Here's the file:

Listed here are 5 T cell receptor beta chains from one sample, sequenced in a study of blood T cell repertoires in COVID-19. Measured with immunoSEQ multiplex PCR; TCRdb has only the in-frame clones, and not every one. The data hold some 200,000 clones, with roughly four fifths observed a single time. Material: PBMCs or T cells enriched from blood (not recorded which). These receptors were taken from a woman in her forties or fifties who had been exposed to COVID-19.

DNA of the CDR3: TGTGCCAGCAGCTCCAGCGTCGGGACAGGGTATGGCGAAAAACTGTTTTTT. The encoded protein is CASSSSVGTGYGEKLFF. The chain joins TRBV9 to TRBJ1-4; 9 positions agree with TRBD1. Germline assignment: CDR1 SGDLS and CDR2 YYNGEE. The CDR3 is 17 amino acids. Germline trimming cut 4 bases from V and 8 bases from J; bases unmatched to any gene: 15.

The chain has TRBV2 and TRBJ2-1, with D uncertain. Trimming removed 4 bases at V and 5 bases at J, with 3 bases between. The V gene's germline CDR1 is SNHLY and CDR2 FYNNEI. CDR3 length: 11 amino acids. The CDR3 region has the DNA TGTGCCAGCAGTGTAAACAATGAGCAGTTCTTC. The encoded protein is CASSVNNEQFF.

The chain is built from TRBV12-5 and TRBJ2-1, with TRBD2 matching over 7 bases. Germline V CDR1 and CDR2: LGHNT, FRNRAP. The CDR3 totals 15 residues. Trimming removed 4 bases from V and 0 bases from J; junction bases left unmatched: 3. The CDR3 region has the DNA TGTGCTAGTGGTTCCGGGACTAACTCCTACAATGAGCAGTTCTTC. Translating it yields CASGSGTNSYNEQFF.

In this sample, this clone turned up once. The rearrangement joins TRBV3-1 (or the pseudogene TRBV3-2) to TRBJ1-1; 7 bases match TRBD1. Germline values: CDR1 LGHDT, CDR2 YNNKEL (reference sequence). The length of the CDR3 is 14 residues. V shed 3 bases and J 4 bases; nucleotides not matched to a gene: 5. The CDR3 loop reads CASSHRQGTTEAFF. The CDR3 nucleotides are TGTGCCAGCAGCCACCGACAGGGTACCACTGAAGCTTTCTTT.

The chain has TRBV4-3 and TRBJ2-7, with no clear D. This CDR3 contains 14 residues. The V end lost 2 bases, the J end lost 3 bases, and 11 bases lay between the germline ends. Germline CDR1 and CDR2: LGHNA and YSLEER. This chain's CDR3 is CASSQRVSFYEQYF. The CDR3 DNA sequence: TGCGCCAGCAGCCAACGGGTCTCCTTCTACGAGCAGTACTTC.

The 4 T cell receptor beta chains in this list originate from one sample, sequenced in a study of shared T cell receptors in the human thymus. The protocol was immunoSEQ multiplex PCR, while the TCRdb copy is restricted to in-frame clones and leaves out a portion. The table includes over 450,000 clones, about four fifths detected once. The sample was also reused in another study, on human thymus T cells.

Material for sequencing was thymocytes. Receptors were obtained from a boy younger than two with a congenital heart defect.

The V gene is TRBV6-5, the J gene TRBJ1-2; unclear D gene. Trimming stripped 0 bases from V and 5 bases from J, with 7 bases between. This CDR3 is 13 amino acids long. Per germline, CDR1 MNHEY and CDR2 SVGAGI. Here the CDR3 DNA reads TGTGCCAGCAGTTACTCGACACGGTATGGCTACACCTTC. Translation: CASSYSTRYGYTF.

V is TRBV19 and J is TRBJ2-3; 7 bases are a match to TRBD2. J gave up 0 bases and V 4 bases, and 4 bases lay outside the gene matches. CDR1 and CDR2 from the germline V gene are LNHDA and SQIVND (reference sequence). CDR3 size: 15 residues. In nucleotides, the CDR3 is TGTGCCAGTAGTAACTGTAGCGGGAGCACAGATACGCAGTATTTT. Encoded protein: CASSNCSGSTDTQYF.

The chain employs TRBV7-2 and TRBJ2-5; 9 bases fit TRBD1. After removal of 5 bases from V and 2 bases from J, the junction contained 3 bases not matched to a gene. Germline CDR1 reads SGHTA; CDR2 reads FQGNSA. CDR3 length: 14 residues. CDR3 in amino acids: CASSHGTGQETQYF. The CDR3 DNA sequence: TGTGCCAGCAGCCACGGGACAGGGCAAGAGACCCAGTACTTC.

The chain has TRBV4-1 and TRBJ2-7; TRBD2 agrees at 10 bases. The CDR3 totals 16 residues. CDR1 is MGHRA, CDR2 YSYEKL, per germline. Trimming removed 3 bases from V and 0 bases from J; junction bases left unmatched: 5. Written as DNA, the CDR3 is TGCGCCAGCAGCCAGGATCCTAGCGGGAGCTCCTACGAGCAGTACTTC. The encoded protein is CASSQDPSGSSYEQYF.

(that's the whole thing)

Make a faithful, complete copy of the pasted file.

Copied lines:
Listed here are 5 T cell receptor beta chains from one sample, sequenced in a study of blood T cell repertoires in COVID-19. Measured with immunoSEQ multiplex PCR; TCRdb has only the in-frame clones, and not every one. The data hold some 200,000 clones, with roughly four fifths observed a single time. Material: PBMCs or T cells enriched from blood (not recorded which). These receptors were taken from a woman in her forties or fifties who had been exposed to COVID-19.

DNA of the CDR3: TGTGCCAGCAGCTCCAGCGTCGGGACAGGGTATGGCGAAAAACTGTTTTTT. The encoded protein is CASSSSVGTGYGEKLFF. The chain joins TRBV9 to TRBJ1-4; 9 positions agree with TRBD1. Germline assignment: CDR1 SGDLS and CDR2 YYNGEE. The CDR3 is 17 amino acids. Germline trimming cut 4 bases from V and 8 bases from J; bases unmatched to any gene: 15.

The chain has TRBV2 and TRBJ2-1, with D uncertain. Trimming removed 4 bases at V and 5 bases at J, with 3 bases between. The V gene's germline CDR1 is SNHLY and CDR2 FYNNEI. CDR3 length: 11 amino acids. The CDR3 region has the DNA TGTGCCAGCAGTGTAAACAATGAGCAGTTCTTC. The encoded protein is CASSVNNEQFF.

The chain is built from TRBV12-5 and TRBJ2-1, with TRBD2 matching over 7 bases. Germline V CDR1 and CDR2: LGHNT, FRNRAP. The CDR3 totals 15 residues. Trimming removed 4 bases from V and 0 bases from J; junction bases left unmatched: 3. The CDR3 region has the DNA TGTGCTAGTGGTTCCGGGACTAACTCCTACAATGAGCAGTTCTTC. Translating it yields CASGSGTNSYNEQFF.

In this sample, this clone turned up once. The rearrangement joins TRBV3-1 (or the pseudogene TRBV3-2) to TRBJ1-1; 7 bases match TRBD1. Germline values: CDR1 LGHDT, CDR2 YNNKEL (reference sequence). The length of the CDR3 is 14 residues. V shed 3 bases and J 4 bases; nucleotides not matched to a gene: 5. The CDR3 loop reads CASSHRQGTTEAFF. The CDR3 nucleotides are TGTGCCAGCAGCCACCGACAGGGTACCACTGAAGCTTTCTTT.

The chain has TRBV4-3 and TRBJ2-7, with no clear D. This CDR3 contains 14 residues. The V end lost 2 bases, the J end lost 3 bases, and 11 bases lay between the germline ends. Germline CDR1 and CDR2: LGHNA and YSLEER. This chain's CDR3 is CASSQRVSFYEQYF. The CDR3 DNA sequence: TGCGCCAGCAGCCAACGGGTCTCCTTCTACGAGCAGTACTTC.

The 4 T cell receptor beta chains in this list originate from one sample, sequenced in a study of shared T cell receptors in the human thymus. The protocol was immunoSEQ multiplex PCR, while the TCRdb copy is restricted to in-frame clones and leaves out a portion. The table includes over 450,000 clones, about four fifths detected once. The sample was also reused in another study, on human thymus T cells.

Material for sequencing was thymocytes. Receptors were obtained from a boy younger than two with a congenital heart defect.

The V gene is TRBV6-5, the J gene TRBJ1-2; unclear D gene. Trimming stripped 0 bases from V and 5 bases from J, with 7 bases between. This CDR3 is 13 amino acids long. Per germline, CDR1 MNHEY and CDR2 SVGAGI. Here the CDR3 DNA reads TGTGCCAGCAGTTACTCGACACGGTATGGCTACACCTTC. Translation: CASSYSTRYGYTF.

V is TRBV19 and J is TRBJ2-3; 7 bases are a match to TRBD2. J gave up 0 bases and V 4 bases, and 4 bases lay outside the gene matches. CDR1 and CDR2 from the germline V gene are LNHDA and SQIVND (reference sequence). CDR3 size: 15 residues. In nucleotides, the CDR3 is TGTGCCAGTAGTAACTGTAGCGGGAGCACAGATACGCAGTATTTT. Encoded protein: CASSNCSGSTDTQYF.

The chain employs TRBV7-2 and TRBJ2-5; 9 bases fit TRBD1. After removal of 5 bases from V and 2 bases from J, the junction contained 3 bases not matched to a gene. Germline CDR1 reads SGHTA; CDR2 reads FQGNSA. CDR3 length: 14 residues. CDR3 in amino acids: CASSHGTGQETQYF. The CDR3 DNA sequence: TGTGCCAGCAGCCACGGGACAGGGCAAGAGACCCAGTACTTC.

The chain has TRBV4-1 and TRBJ2-7; TRBD2 agrees at 10 bases. The CDR3 totals 16 residues. CDR1 is MGHRA, CDR2 YSYEKL, per germline. Trimming removed 3 bases from V and 0 bases from J; junction bases left unmatched: 5. Written as DNA, the CDR3 is TGCGCCAGCAGCCAGGATCCTAGCGGGAGCTCCTACGAGCAGTACTTC. The encoded protein is CASSQDPSGSSYEQYF.